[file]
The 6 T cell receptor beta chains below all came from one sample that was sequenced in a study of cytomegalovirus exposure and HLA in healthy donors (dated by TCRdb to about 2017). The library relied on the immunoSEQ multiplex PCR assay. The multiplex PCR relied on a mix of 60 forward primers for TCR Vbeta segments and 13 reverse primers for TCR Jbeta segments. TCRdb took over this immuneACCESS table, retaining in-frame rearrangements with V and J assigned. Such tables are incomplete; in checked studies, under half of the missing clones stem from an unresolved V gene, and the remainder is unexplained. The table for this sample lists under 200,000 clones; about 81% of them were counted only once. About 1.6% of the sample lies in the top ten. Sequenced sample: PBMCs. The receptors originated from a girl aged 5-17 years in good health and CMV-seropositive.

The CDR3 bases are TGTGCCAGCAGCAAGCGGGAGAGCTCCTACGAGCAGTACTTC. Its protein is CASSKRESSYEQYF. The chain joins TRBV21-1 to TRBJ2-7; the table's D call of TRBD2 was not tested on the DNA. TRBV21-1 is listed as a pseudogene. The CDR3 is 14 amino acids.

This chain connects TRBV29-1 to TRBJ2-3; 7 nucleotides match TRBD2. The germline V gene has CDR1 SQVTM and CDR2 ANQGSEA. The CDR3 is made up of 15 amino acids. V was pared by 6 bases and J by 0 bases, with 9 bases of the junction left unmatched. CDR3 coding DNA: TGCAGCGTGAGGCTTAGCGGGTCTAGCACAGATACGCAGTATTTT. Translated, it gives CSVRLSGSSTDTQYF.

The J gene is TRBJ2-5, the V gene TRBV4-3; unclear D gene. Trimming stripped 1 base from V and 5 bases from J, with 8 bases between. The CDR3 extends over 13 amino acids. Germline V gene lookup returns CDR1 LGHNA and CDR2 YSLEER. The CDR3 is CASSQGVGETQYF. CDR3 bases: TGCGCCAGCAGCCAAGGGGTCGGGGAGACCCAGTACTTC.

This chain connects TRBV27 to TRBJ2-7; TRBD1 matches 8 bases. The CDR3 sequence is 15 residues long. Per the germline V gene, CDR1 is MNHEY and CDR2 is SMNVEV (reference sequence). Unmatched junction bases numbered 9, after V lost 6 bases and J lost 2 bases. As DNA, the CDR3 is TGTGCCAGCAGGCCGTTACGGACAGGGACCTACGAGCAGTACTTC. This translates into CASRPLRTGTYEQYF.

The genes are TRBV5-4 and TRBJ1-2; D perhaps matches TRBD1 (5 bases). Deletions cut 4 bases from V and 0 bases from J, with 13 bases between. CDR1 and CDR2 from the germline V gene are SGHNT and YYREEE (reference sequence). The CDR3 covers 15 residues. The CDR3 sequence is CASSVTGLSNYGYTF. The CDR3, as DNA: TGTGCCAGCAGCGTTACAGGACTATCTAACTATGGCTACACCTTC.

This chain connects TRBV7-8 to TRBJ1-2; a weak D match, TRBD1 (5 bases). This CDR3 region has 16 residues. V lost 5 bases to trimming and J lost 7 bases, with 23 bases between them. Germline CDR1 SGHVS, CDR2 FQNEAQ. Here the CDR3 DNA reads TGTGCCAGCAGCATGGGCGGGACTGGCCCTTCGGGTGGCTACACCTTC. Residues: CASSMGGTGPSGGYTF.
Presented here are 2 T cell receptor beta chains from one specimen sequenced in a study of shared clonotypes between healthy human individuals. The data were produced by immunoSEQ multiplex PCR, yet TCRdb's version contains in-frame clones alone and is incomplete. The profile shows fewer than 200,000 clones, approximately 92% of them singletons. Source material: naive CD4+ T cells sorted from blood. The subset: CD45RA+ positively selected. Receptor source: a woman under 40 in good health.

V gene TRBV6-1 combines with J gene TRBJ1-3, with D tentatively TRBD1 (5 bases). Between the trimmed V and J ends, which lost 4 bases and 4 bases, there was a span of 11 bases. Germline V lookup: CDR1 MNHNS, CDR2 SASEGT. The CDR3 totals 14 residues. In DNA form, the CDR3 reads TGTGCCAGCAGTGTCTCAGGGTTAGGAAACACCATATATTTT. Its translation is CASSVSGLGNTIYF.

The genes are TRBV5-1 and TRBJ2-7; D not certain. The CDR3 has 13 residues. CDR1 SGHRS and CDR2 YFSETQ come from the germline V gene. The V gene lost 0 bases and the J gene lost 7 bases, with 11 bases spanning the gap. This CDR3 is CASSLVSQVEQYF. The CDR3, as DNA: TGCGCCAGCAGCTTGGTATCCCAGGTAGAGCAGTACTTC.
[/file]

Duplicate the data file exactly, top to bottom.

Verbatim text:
The 6 T cell receptor beta chains below all came from one sample that was sequenced in a study of cytomegalovirus exposure and HLA in healthy donors (dated by TCRdb to about 2017). The library relied on the immunoSEQ multiplex PCR assay. The multiplex PCR relied on a mix of 60 forward primers for TCR Vbeta segments and 13 reverse primers for TCR Jbeta segments. TCRdb took over this immuneACCESS table, retaining in-frame rearrangements with V and J assigned. Such tables are incomplete; in checked studies, under half of the missing clones stem from an unresolved V gene, and the remainder is unexplained. The table for this sample lists under 200,000 clones; about 81% of them were counted only once. About 1.6% of the sample lies in the top ten. Sequenced sample: PBMCs. The receptors originated from a girl aged 5-17 years in good health and CMV-seropositive.

The CDR3 bases are TGTGCCAGCAGCAAGCGGGAGAGCTCCTACGAGCAGTACTTC. Its protein is CASSKRESSYEQYF. The chain joins TRBV21-1 to TRBJ2-7; the table's D call of TRBD2 was not tested on the DNA. TRBV21-1 is listed as a pseudogene. The CDR3 is 14 amino acids.

This chain connects TRBV29-1 to TRBJ2-3; 7 nucleotides match TRBD2. The germline V gene has CDR1 SQVTM and CDR2 ANQGSEA. The CDR3 is made up of 15 amino acids. V was pared by 6 bases and J by 0 bases, with 9 bases of the junction left unmatched. CDR3 coding DNA: TGCAGCGTGAGGCTTAGCGGGTCTAGCACAGATACGCAGTATTTT. Translated, it gives CSVRLSGSSTDTQYF.

The J gene is TRBJ2-5, the V gene TRBV4-3; unclear D gene. Trimming stripped 1 base from V and 5 bases from J, with 8 bases between. The CDR3 extends over 13 amino acids. Germline V gene lookup returns CDR1 LGHNA and CDR2 YSLEER. The CDR3 is CASSQGVGETQYF. CDR3 bases: TGCGCCAGCAGCCAAGGGGTCGGGGAGACCCAGTACTTC.

This chain connects TRBV27 to TRBJ2-7; TRBD1 matches 8 bases. The CDR3 sequence is 15 residues long. Per the germline V gene, CDR1 is MNHEY and CDR2 is SMNVEV (reference sequence). Unmatched junction bases numbered 9, after V lost 6 bases and J lost 2 bases. As DNA, the CDR3 is TGTGCCAGCAGGCCGTTACGGACAGGGACCTACGAGCAGTACTTC. This translates into CASRPLRTGTYEQYF.

The genes are TRBV5-4 and TRBJ1-2; D perhaps matches TRBD1 (5 bases). Deletions cut 4 bases from V and 0 bases from J, with 13 bases between. CDR1 and CDR2 from the germline V gene are SGHNT and YYREEE (reference sequence). The CDR3 covers 15 residues. The CDR3 sequence is CASSVTGLSNYGYTF. The CDR3, as DNA: TGTGCCAGCAGCGTTACAGGACTATCTAACTATGGCTACACCTTC.

This chain connects TRBV7-8 to TRBJ1-2; a weak D match, TRBD1 (5 bases). This CDR3 region has 16 residues. V lost 5 bases to trimming and J lost 7 bases, with 23 bases between them. Germline CDR1 SGHVS, CDR2 FQNEAQ. Here the CDR3 DNA reads TGTGCCAGCAGCATGGGCGGGACTGGCCCTTCGGGTGGCTACACCTTC. Residues: CASSMGGTGPSGGYTF.
Presented here are 2 T cell receptor beta chains from one specimen sequenced in a study of shared clonotypes between healthy human individuals. The data were produced by immunoSEQ multiplex PCR, yet TCRdb's version contains in-frame clones alone and is incomplete. The profile shows fewer than 200,000 clones, approximately 92% of them singletons. Source material: naive CD4+ T cells sorted from blood. The subset: CD45RA+ positively selected. Receptor source: a woman under 40 in good health.

V gene TRBV6-1 combines with J gene TRBJ1-3, with D tentatively TRBD1 (5 bases). Between the trimmed V and J ends, which lost 4 bases and 4 bases, there was a span of 11 bases. Germline V lookup: CDR1 MNHNS, CDR2 SASEGT. The CDR3 totals 14 residues. In DNA form, the CDR3 reads TGTGCCAGCAGTGTCTCAGGGTTAGGAAACACCATATATTTT. Its translation is CASSVSGLGNTIYF.

The genes are TRBV5-1 and TRBJ2-7; D not certain. The CDR3 has 13 residues. CDR1 SGHRS and CDR2 YFSETQ come from the germline V gene. The V gene lost 0 bases and the J gene lost 7 bases, with 11 bases spanning the gap. This CDR3 is CASSLVSQVEQYF. The CDR3, as DNA: TGCGCCAGCAGCTTGGTATCCCAGGTAGAGCAGTACTTC.